Here are the latest housing market predictions for 2021. The global pandemic shattered the world order and the US economy suffered its biggest blow since the Great Depression in the second quarter. It has been roughly one year when it put the housing market on hold for several months last spring. Back in March of last year, the real estate market looked to be headed into a steep decline due to widespread stay-home orders.
Since then, homebuyers, supported by low-interest rates, have kept the US housing market afloat. The pandemic has certainly affected every sector but residential real estate has been very resilient. The real estate sector has also been highly supportive of the economic recovery of the country. It has emerged as a pillar of support for the economy. 2020 was a record-breaking year for the US housing market.
The typical U.S. home was worth $266,104 in December, up 8.4% (or $20,587) from a year ago. A total of 5.64 million homes were sold in 2020, up 5.6% from 2019 and the most since before the Great Recession, according to Lawrence Yun, NAR’s chief economist. Sales also rose 0.7% from November and 22.2% year over year. Existing home sales reached the highest level in 13 years.
The housing market has been struggling to keep up with the demand for the past decade. In the middle of the pandemic, it has seen a boom in demand. Currently, there is an extremely tight supply of homes on the market, the lowest on record since the turn of the century. The millennials have aged into their prime homebuying years, and they are now the fastest-growing segment of home buyers.
In 2018, millennial homeownership was at a record low but the situation has changed markedly. They are no longer holding back when it comes to homeownership. According to the National Association of REALTORS’ Home Buyers and Sellers Generational Trends Report, millennials make up the largest share of the homebuying population at 38 percent.
The older millennials (aged 30 to 39) making up 25 percent of that and younger millennials (age 22 to 29 years old) making up 13 percent. These younger consumers are mostly buying first homes (86 percent of younger millennials and 52 percent older ones). According to Bloomberg, not only are millennials buying homes but their “starter homes” are multimillion-dollar homes rather than the traditional humble first property.
Millennials are expected to continue to drive the market in 2021 and the participation of first-time homebuyers and older millennials is widely forecast to be elevated. Hence, the “2021 housing market” is looking to be super-competitive for home buyers. With homebuyers active and supply still lacking, the current pace of home price growth seems unlikely to change in the near term.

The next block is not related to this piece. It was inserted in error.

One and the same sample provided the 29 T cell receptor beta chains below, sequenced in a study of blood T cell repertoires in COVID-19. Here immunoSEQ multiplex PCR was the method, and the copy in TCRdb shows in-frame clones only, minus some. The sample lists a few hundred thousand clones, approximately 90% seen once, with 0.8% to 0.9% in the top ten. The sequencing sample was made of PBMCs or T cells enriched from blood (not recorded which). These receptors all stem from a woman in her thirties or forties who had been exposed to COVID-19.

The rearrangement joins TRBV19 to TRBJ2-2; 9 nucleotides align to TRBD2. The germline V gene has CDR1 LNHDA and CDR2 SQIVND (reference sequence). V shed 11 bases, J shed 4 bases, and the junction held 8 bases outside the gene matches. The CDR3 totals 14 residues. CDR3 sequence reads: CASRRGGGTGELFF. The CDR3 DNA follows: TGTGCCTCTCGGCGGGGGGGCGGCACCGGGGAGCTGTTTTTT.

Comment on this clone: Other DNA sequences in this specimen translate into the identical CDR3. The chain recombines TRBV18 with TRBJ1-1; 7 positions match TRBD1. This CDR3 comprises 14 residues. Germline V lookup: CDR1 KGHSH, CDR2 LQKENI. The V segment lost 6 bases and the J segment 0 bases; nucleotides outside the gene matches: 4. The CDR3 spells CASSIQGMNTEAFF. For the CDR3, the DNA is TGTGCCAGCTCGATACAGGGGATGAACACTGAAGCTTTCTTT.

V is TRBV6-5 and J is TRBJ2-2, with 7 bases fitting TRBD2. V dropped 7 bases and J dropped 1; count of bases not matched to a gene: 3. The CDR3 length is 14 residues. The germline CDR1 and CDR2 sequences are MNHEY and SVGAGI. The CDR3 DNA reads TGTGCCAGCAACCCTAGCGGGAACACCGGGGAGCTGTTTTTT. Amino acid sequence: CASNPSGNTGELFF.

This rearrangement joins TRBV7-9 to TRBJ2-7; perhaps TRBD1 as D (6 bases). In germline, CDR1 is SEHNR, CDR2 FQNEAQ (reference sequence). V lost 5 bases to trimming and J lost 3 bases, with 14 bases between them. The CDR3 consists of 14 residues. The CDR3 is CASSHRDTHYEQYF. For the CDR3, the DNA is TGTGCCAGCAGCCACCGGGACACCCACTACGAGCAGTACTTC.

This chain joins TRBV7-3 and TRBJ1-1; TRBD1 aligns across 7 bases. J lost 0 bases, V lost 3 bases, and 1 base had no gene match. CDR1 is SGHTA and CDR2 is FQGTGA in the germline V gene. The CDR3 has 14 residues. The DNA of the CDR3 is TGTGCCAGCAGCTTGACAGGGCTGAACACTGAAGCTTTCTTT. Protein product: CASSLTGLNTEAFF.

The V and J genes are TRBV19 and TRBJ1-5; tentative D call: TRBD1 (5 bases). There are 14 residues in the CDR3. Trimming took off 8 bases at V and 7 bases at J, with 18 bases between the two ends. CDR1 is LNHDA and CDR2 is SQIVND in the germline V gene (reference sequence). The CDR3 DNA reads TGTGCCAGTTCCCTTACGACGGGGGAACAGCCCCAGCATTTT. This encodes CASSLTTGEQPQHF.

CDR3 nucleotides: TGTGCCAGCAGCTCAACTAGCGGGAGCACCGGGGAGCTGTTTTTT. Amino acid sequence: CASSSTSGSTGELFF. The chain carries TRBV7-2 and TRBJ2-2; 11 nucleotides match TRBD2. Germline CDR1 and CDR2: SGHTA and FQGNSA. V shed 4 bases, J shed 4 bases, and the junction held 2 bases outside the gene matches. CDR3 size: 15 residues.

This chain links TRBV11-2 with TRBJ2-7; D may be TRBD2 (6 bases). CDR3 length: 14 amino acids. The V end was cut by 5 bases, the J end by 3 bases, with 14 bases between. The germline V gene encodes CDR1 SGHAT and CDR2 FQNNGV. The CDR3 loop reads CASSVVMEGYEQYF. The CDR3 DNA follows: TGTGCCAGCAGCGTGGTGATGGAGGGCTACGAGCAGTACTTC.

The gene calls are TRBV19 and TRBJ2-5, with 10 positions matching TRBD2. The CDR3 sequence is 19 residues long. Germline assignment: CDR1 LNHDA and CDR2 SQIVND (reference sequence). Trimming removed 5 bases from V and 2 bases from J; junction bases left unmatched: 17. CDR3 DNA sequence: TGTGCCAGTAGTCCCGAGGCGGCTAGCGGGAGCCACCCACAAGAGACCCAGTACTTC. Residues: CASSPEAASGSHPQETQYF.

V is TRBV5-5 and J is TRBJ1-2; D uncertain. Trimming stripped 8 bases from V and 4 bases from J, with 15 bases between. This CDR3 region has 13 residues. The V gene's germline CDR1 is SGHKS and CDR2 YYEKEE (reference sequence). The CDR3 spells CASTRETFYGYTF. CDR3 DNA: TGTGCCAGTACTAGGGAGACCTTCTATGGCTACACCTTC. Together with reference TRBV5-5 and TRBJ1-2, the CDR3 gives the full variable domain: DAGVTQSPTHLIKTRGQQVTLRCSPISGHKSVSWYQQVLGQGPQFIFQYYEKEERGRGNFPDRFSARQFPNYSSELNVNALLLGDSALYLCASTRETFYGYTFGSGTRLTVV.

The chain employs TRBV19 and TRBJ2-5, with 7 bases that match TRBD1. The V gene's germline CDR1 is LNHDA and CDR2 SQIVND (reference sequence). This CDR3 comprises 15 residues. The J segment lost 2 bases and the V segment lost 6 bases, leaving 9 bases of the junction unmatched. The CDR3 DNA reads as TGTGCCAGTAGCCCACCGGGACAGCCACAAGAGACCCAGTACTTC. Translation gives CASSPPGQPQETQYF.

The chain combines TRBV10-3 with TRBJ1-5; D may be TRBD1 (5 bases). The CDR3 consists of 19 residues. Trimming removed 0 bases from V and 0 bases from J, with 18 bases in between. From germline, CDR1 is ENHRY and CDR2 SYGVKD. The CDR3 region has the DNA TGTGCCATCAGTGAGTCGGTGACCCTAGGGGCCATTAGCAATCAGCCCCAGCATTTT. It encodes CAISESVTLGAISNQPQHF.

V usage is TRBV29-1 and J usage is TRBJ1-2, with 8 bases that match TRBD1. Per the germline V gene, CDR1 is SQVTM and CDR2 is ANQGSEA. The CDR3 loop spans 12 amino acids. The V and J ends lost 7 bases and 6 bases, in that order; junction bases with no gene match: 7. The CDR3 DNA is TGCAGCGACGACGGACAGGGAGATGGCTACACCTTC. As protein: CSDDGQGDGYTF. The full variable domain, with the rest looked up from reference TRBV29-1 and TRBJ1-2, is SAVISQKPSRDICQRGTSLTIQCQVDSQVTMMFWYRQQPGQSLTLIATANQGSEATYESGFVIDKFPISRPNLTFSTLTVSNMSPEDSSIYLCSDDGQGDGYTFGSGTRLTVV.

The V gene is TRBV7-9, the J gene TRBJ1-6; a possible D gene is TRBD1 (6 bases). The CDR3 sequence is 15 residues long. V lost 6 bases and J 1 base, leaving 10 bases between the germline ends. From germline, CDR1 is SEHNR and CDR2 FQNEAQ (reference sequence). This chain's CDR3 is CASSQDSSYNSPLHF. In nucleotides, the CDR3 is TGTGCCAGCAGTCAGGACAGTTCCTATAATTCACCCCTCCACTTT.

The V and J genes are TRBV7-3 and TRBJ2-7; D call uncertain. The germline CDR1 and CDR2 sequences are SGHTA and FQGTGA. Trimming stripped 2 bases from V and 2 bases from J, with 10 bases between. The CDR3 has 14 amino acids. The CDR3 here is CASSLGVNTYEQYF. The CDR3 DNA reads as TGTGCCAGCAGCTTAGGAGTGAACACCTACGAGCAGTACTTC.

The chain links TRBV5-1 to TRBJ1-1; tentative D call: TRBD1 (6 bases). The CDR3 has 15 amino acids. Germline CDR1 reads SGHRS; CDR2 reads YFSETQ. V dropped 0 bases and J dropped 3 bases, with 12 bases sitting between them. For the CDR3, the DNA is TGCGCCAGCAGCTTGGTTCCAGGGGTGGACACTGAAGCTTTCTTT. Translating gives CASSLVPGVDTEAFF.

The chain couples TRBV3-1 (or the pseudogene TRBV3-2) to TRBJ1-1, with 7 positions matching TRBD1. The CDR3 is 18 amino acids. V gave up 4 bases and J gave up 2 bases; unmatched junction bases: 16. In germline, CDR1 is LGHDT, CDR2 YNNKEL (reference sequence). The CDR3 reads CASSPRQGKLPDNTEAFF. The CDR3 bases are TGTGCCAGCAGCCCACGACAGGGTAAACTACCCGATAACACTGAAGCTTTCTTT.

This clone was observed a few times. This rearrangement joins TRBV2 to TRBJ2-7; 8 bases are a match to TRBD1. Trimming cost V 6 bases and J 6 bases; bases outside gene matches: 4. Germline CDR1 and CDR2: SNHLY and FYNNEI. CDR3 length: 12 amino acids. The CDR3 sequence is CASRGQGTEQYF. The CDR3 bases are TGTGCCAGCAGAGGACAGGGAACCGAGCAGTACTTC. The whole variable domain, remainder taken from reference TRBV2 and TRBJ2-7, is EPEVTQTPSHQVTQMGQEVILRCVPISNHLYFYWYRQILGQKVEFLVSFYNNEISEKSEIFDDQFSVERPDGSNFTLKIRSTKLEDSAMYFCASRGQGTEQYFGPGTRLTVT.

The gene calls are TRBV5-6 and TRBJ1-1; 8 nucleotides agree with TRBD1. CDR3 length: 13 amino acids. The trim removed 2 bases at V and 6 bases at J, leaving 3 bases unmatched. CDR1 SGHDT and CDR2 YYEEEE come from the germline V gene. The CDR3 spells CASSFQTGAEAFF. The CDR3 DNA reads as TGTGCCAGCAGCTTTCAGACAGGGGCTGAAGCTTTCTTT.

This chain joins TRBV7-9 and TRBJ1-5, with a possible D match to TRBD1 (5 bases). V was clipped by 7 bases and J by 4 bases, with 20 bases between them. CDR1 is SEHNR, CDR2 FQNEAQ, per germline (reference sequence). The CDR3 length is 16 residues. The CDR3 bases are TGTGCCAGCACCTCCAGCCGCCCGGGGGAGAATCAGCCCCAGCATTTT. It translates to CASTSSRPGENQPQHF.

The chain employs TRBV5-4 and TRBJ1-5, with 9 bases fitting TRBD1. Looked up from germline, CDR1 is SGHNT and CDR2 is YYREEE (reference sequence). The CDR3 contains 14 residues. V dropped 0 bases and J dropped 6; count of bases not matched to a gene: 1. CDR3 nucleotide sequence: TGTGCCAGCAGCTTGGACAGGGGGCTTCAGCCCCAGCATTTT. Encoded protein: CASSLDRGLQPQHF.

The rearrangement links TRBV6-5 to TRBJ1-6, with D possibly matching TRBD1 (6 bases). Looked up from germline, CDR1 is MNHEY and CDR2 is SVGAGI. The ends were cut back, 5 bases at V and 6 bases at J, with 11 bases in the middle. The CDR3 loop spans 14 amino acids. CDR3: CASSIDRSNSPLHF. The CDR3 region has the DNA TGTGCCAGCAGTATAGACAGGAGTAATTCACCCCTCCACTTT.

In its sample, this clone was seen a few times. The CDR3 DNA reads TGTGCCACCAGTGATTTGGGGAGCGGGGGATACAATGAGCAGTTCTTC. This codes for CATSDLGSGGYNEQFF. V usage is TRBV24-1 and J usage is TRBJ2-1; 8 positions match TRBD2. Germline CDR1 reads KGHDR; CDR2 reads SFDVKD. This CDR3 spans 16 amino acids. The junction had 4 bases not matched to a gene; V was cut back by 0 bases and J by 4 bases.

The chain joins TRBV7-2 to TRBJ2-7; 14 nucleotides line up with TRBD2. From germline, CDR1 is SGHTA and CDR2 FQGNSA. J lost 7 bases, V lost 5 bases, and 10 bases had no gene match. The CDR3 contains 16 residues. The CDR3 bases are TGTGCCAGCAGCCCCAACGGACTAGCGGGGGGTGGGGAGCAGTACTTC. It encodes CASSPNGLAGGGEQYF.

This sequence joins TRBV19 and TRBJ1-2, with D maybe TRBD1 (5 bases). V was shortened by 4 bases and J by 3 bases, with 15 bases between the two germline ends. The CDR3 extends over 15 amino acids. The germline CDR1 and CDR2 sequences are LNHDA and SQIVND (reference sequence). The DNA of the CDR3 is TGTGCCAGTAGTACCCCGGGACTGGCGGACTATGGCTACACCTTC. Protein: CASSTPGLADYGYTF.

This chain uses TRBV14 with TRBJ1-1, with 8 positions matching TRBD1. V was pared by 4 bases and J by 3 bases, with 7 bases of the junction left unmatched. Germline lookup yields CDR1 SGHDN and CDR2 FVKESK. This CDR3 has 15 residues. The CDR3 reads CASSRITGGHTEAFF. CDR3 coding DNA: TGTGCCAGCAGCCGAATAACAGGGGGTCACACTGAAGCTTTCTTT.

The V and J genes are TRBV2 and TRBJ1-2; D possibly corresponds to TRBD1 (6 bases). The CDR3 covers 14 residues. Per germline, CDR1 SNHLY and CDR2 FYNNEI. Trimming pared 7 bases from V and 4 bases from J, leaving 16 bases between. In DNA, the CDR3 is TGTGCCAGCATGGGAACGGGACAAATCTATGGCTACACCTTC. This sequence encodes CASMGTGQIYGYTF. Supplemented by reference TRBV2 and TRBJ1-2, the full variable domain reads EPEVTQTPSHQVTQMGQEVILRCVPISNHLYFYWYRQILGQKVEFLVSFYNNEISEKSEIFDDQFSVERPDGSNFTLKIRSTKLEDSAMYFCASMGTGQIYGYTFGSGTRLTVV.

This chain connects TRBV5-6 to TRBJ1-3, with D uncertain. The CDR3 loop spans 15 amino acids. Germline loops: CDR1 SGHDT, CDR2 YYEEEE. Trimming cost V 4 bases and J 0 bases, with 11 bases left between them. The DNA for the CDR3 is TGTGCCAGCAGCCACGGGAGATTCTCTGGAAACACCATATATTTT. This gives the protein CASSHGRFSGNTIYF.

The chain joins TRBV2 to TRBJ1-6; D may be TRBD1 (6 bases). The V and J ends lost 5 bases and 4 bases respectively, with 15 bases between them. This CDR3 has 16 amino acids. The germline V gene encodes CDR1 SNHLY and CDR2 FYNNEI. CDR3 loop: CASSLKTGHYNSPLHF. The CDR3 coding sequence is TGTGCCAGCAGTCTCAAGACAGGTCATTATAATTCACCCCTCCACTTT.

Realtor.com’s market data for the week ending February 20, 2021, shows that the median listing prices increased by 14.5 percent over last year, notching the 28th consecutive week of double-digit price growth. With the continued supply-demand imbalance, this upward pull on prices is expected to remain consistent in 2021. If mortgage rates increase later in the year, it will affect the affordability and will test buyer demand in the months ahead.
Here’s how the national housing market has been trending for the past couple of weeks and its comparison with the time when the shutdowns were imposed in the country. Homes are selling quickly and the total number available for sale at any point in time continues to drop lower and lower.
More new listings are expected in March and April of 2021 as they traditionally do heading into spring. New construction, which has risen at a year-over-year pace of 20% or more for the last few months, will provide some additional relief with regards to short supply.
With 10 years having now passed since the Great Recession, the U.S. has been on the longest period of continued economic expansion on record. The housing market has been along for much of the ride and continues to benefit greatly from the overall health of the economy. However, hot economies eventually cool and with that, hot housing markets move more towards balance.
The housing market 2020 was running at a record pace in the early stages of the coronavirus outbreak in February 2020, with sellers continuing to gain leverage, and buyers benefit from lower mortgage rates. We saw some of the best home sales and housing starts to pace in more than a decade until February 2020.